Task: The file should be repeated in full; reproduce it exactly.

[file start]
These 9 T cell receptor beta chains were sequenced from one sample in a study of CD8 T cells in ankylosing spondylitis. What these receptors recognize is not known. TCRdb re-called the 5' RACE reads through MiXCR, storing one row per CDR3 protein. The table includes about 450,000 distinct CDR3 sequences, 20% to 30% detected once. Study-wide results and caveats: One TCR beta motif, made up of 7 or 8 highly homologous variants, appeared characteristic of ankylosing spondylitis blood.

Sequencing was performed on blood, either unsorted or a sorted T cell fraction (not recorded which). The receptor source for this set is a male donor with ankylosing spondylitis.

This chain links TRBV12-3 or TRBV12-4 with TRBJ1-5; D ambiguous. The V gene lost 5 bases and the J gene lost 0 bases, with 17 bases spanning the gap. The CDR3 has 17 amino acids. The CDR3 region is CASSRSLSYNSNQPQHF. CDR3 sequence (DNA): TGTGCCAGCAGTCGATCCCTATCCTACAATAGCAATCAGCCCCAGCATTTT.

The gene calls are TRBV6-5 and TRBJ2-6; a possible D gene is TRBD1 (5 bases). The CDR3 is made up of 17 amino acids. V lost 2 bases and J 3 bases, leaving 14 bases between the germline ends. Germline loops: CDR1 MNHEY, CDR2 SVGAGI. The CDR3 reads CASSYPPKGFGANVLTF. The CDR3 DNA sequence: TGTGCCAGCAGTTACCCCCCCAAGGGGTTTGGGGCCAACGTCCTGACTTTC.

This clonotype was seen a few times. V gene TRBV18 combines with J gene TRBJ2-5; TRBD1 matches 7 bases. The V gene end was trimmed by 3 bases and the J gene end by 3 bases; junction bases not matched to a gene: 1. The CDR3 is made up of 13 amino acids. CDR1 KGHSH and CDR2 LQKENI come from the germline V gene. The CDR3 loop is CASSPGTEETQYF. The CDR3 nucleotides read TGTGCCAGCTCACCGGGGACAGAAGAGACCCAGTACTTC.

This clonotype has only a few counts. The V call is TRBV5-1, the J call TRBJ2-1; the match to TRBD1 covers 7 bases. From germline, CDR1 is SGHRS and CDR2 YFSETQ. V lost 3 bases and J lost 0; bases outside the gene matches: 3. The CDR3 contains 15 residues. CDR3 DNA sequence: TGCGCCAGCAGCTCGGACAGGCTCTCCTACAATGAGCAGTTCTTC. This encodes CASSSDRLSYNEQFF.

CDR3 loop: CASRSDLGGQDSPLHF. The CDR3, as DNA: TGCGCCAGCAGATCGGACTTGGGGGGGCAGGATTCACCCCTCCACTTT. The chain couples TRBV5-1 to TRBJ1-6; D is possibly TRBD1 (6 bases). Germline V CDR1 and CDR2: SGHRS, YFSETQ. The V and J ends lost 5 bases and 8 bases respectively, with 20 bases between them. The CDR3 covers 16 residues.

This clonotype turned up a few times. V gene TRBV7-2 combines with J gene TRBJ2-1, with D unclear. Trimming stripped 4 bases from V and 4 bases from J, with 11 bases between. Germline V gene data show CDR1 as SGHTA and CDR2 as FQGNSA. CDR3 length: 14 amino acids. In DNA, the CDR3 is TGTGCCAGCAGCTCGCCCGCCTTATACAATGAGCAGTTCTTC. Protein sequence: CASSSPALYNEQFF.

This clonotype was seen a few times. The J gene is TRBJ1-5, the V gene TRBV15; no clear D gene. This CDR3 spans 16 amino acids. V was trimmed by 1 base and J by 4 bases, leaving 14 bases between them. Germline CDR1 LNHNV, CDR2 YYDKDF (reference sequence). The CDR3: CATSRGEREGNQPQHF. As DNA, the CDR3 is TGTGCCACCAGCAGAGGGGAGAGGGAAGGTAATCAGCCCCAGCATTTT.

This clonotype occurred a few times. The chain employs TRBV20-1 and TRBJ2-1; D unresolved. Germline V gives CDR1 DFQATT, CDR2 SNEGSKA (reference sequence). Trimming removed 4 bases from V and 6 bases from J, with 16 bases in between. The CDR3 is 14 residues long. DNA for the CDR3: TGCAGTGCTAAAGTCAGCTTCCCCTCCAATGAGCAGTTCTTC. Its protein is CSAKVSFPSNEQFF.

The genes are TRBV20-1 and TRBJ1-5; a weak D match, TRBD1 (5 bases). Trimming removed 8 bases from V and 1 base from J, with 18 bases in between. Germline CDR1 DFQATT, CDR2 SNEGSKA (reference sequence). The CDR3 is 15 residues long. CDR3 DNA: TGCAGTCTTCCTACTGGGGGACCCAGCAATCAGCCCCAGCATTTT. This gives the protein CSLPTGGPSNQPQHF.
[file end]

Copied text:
These 9 T cell receptor beta chains were sequenced from one sample in a study of CD8 T cells in ankylosing spondylitis. What these receptors recognize is not known. TCRdb re-called the 5' RACE reads through MiXCR, storing one row per CDR3 protein. The table includes about 450,000 distinct CDR3 sequences, 20% to 30% detected once. Study-wide results and caveats: One TCR beta motif, made up of 7 or 8 highly homologous variants, appeared characteristic of ankylosing spondylitis blood.

Sequencing was performed on blood, either unsorted or a sorted T cell fraction (not recorded which). The receptor source for this set is a male donor with ankylosing spondylitis.

This chain links TRBV12-3 or TRBV12-4 with TRBJ1-5; D ambiguous. The V gene lost 5 bases and the J gene lost 0 bases, with 17 bases spanning the gap. The CDR3 has 17 amino acids. The CDR3 region is CASSRSLSYNSNQPQHF. CDR3 sequence (DNA): TGTGCCAGCAGTCGATCCCTATCCTACAATAGCAATCAGCCCCAGCATTTT.

The gene calls are TRBV6-5 and TRBJ2-6; a possible D gene is TRBD1 (5 bases). The CDR3 is made up of 17 amino acids. V lost 2 bases and J 3 bases, leaving 14 bases between the germline ends. Germline loops: CDR1 MNHEY, CDR2 SVGAGI. The CDR3 reads CASSYPPKGFGANVLTF. The CDR3 DNA sequence: TGTGCCAGCAGTTACCCCCCCAAGGGGTTTGGGGCCAACGTCCTGACTTTC.

This clonotype was seen a few times. V gene TRBV18 combines with J gene TRBJ2-5; TRBD1 matches 7 bases. The V gene end was trimmed by 3 bases and the J gene end by 3 bases; junction bases not matched to a gene: 1. The CDR3 is made up of 13 amino acids. CDR1 KGHSH and CDR2 LQKENI come from the germline V gene. The CDR3 loop is CASSPGTEETQYF. The CDR3 nucleotides read TGTGCCAGCTCACCGGGGACAGAAGAGACCCAGTACTTC.

This clonotype has only a few counts. The V call is TRBV5-1, the J call TRBJ2-1; the match to TRBD1 covers 7 bases. From germline, CDR1 is SGHRS and CDR2 YFSETQ. V lost 3 bases and J lost 0; bases outside the gene matches: 3. The CDR3 contains 15 residues. CDR3 DNA sequence: TGCGCCAGCAGCTCGGACAGGCTCTCCTACAATGAGCAGTTCTTC. This encodes CASSSDRLSYNEQFF.

CDR3 loop: CASRSDLGGQDSPLHF. The CDR3, as DNA: TGCGCCAGCAGATCGGACTTGGGGGGGCAGGATTCACCCCTCCACTTT. The chain couples TRBV5-1 to TRBJ1-6; D is possibly TRBD1 (6 bases). Germline V CDR1 and CDR2: SGHRS, YFSETQ. The V and J ends lost 5 bases and 8 bases respectively, with 20 bases between them. The CDR3 covers 16 residues.

This clonotype turned up a few times. V gene TRBV7-2 combines with J gene TRBJ2-1, with D unclear. Trimming stripped 4 bases from V and 4 bases from J, with 11 bases between. Germline V gene data show CDR1 as SGHTA and CDR2 as FQGNSA. CDR3 length: 14 amino acids. In DNA, the CDR3 is TGTGCCAGCAGCTCGCCCGCCTTATACAATGAGCAGTTCTTC. Protein sequence: CASSSPALYNEQFF.

This clonotype was seen a few times. The J gene is TRBJ1-5, the V gene TRBV15; no clear D gene. This CDR3 spans 16 amino acids. V was trimmed by 1 base and J by 4 bases, leaving 14 bases between them. Germline CDR1 LNHNV, CDR2 YYDKDF (reference sequence). The CDR3: CATSRGEREGNQPQHF. As DNA, the CDR3 is TGTGCCACCAGCAGAGGGGAGAGGGAAGGTAATCAGCCCCAGCATTTT.

This clonotype occurred a few times. The chain employs TRBV20-1 and TRBJ2-1; D unresolved. Germline V gives CDR1 DFQATT, CDR2 SNEGSKA (reference sequence). Trimming removed 4 bases from V and 6 bases from J, with 16 bases in between. The CDR3 is 14 residues long. DNA for the CDR3: TGCAGTGCTAAAGTCAGCTTCCCCTCCAATGAGCAGTTCTTC. Its protein is CSAKVSFPSNEQFF.

The genes are TRBV20-1 and TRBJ1-5; a weak D match, TRBD1 (5 bases). Trimming removed 8 bases from V and 1 base from J, with 18 bases in between. Germline CDR1 DFQATT, CDR2 SNEGSKA (reference sequence). The CDR3 is 15 residues long. CDR3 DNA: TGCAGTCTTCCTACTGGGGGACCCAGCAATCAGCCCCAGCATTTT. This gives the protein CSLPTGGPSNQPQHF.